How does the family know who that child is? Giihligiigaa explains that before the age of four, a child will tell you who they are. He has heard stories of young children just learning to speak, suddenly saying full phrases in the voice and manner of the relative who has passed.

“So now we know who that person is and we can now mold and shape and guide that child and make sure they don't make the same mistakes they did in their last life.”

When Giihligiigaa reconnected with his mother, she told him a story of how she knew who he was.

One day he was in a highchair and his mother had purchased new glass bottles with the rubber nipple for him.

“She's going to warm up some milk and she gets it all ready and puts it on my highchair,” he said.

“And I grab it and smash it on the floor. And, oh, shucks. She says, ‘I spent a lot of money for those. Well, I'll just get you another one. Maybe it just slipped out of your hand.’ So she goes, warms up another one,” Giihligiigaa said.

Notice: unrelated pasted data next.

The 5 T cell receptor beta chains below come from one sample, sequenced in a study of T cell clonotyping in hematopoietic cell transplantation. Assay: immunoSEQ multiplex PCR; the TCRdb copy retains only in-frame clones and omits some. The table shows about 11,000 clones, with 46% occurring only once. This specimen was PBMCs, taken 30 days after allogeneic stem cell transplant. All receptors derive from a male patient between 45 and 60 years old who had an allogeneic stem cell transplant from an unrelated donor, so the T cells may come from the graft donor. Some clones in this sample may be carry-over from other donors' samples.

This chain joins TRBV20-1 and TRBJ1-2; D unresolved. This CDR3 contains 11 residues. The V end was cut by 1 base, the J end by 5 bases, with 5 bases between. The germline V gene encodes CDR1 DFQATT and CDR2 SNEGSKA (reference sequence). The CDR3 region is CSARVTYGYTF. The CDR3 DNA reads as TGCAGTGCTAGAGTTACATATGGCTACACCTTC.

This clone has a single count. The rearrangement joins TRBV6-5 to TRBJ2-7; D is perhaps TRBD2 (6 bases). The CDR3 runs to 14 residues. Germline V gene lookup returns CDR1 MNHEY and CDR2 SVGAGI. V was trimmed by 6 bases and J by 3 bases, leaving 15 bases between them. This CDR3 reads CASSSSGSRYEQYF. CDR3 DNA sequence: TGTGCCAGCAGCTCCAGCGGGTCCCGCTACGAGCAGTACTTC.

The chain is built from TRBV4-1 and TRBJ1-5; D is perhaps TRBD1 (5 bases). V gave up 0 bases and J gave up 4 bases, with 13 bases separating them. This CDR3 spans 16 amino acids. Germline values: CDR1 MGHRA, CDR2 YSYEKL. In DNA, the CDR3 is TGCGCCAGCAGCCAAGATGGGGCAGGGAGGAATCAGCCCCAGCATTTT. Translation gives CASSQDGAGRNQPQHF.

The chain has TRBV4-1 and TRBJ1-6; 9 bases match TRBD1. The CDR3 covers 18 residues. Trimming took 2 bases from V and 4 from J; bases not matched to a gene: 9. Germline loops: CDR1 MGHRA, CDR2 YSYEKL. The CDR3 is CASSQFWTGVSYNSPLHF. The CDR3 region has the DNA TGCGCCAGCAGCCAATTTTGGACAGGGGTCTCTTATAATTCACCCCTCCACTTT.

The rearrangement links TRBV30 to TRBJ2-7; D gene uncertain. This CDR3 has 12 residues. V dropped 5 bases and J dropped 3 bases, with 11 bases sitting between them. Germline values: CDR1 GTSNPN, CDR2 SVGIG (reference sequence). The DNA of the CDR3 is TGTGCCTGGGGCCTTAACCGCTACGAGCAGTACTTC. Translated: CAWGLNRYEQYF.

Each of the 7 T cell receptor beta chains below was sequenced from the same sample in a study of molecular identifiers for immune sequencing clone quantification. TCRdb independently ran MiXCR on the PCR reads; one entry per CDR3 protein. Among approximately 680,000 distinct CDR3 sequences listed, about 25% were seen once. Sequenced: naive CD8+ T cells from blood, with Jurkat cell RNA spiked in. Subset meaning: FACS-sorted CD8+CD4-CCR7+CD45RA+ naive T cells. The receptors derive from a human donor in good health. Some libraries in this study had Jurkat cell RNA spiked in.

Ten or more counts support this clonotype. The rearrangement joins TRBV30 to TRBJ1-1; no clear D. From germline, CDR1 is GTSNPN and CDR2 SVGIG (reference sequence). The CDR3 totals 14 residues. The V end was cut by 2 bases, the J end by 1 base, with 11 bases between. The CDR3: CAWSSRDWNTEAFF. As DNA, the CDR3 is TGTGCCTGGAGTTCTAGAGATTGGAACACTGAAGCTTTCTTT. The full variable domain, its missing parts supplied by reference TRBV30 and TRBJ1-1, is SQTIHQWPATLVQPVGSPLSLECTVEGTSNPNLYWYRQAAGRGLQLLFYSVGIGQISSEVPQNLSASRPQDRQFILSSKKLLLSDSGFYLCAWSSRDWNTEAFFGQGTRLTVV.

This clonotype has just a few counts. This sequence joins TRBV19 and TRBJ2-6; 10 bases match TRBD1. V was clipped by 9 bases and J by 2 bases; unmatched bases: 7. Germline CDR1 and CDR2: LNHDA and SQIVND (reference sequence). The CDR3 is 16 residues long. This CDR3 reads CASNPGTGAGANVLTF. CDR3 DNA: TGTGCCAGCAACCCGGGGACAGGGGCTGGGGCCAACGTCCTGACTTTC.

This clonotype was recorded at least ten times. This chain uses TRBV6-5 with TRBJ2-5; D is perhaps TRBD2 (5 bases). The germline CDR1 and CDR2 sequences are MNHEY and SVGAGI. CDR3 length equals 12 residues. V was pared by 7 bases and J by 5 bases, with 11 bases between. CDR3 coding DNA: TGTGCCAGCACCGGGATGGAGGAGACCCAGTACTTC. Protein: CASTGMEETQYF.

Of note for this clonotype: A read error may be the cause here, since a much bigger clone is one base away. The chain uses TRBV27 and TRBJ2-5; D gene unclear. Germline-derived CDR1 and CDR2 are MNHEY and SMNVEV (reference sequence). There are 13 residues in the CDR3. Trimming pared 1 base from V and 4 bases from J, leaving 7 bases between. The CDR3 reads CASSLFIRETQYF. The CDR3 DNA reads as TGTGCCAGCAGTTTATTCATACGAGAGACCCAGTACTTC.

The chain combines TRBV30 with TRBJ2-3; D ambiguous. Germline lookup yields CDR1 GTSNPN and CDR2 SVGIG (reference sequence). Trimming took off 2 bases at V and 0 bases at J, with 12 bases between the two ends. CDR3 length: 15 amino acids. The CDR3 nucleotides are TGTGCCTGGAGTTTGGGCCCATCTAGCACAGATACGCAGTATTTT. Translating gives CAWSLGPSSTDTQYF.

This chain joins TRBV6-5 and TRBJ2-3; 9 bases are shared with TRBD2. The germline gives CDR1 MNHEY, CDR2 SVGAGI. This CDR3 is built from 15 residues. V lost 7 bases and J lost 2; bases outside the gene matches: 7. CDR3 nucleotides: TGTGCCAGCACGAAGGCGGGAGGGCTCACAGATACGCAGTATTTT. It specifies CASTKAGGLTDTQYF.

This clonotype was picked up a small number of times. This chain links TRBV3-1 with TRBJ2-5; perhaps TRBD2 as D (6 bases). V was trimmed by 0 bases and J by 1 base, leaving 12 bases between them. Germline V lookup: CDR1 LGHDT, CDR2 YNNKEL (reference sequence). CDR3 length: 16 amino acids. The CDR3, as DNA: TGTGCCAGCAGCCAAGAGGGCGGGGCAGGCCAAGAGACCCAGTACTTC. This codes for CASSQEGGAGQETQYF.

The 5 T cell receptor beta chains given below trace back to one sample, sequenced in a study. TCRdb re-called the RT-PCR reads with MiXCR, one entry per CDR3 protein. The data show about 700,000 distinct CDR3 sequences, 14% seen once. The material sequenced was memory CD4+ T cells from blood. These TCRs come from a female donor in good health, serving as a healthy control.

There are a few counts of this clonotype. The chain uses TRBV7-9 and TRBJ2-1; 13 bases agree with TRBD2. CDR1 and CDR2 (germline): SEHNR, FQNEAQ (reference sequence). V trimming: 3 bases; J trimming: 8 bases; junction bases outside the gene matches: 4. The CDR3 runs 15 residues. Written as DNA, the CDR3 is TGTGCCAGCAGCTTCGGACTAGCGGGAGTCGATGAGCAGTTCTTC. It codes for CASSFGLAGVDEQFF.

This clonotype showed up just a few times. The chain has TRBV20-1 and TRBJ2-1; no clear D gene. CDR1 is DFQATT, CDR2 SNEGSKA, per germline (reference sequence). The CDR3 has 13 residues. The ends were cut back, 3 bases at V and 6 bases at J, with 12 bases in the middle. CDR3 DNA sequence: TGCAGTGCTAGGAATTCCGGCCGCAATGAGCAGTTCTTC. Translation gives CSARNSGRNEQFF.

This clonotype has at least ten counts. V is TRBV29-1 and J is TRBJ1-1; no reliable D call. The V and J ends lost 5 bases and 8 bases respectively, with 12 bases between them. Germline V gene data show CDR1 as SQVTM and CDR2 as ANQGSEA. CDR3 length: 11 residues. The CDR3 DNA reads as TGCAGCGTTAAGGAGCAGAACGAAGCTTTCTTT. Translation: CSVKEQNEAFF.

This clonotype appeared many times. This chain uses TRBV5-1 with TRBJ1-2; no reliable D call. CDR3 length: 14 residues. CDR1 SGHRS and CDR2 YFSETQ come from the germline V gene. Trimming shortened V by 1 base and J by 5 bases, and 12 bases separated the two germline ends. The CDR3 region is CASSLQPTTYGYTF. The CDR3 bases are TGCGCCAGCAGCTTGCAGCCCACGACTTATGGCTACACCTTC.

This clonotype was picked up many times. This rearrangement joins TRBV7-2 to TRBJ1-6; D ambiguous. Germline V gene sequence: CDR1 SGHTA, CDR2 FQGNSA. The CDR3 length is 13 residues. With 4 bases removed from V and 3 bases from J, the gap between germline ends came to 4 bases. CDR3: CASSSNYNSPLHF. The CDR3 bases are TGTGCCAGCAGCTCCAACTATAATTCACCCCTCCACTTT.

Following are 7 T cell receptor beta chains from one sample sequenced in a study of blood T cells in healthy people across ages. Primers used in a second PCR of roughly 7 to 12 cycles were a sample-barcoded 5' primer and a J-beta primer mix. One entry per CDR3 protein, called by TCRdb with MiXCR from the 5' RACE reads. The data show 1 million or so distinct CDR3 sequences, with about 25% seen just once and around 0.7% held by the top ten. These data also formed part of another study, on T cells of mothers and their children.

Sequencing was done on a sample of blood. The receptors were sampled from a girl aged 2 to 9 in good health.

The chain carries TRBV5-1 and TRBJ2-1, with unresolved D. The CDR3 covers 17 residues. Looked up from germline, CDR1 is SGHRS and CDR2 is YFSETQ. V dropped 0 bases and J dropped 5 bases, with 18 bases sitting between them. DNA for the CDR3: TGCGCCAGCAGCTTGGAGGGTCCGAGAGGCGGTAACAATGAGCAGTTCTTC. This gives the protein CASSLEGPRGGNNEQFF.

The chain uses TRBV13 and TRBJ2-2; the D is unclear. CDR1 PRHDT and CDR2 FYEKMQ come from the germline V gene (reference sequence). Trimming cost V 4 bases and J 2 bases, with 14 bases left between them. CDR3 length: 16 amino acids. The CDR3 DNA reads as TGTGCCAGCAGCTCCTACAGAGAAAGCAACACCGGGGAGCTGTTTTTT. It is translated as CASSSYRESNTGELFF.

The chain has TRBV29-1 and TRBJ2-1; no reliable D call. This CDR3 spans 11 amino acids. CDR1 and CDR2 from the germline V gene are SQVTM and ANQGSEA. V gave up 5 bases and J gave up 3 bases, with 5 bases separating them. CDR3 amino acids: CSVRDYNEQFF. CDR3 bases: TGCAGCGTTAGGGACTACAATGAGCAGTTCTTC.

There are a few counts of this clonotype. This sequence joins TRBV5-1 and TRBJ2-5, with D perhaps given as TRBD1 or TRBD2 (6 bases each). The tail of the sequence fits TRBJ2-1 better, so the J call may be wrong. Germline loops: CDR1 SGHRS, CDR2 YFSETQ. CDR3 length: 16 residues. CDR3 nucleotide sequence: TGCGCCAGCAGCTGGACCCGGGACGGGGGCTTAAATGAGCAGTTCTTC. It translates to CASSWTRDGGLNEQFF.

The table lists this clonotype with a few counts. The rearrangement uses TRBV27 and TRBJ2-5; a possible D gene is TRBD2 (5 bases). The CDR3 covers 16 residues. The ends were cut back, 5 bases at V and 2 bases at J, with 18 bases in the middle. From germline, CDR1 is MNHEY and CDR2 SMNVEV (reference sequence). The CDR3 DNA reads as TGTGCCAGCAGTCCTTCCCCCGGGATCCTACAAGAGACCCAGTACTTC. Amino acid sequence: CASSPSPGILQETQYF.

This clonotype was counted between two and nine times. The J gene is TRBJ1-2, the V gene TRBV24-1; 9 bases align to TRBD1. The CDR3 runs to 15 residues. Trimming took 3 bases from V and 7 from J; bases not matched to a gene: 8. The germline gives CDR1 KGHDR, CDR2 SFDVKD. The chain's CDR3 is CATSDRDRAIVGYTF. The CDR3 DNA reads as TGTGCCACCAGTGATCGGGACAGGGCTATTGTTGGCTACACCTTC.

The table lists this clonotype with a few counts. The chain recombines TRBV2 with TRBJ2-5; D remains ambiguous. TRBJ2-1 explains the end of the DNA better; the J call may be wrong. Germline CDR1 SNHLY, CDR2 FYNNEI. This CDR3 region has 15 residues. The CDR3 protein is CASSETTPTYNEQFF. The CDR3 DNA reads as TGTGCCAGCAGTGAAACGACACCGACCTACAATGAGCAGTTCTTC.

“As she's handing it to me, my great-grandma comes in the door and she sees me in the highchair and my mom giving me the bottle. And I grabbed it from her hand and there was another smash to the floor.”

“And then, oh, great-grandma, Mary Louisa Dixon, says ‘That's my brother. He vowed he'd never drink from the bottle in his next life. That's him. That's him’.”

“So my mom goes, ‘Oh, if that's the case, well then I'll just get him a regular cup.’ And sure enough, she gave me a regular cup and I sip on it fine with both hands, right? Just don't give me your bottle.”

It explained to him why he was never a drinker.

“Let's put it that way. In this lifetime, for a long time, I just liked having one or two drinks on Thursdays. That's about it. Or on special occasions, like New Years. So I'm not a big drinker, because that was the last life,” Giihligiigaa said.

“I had no idea why everyone loved drinking so much. Just give me one or two just so I'm not a lone wolf. I'll fit in, but I'm not going to be taken out like you guys,” he said.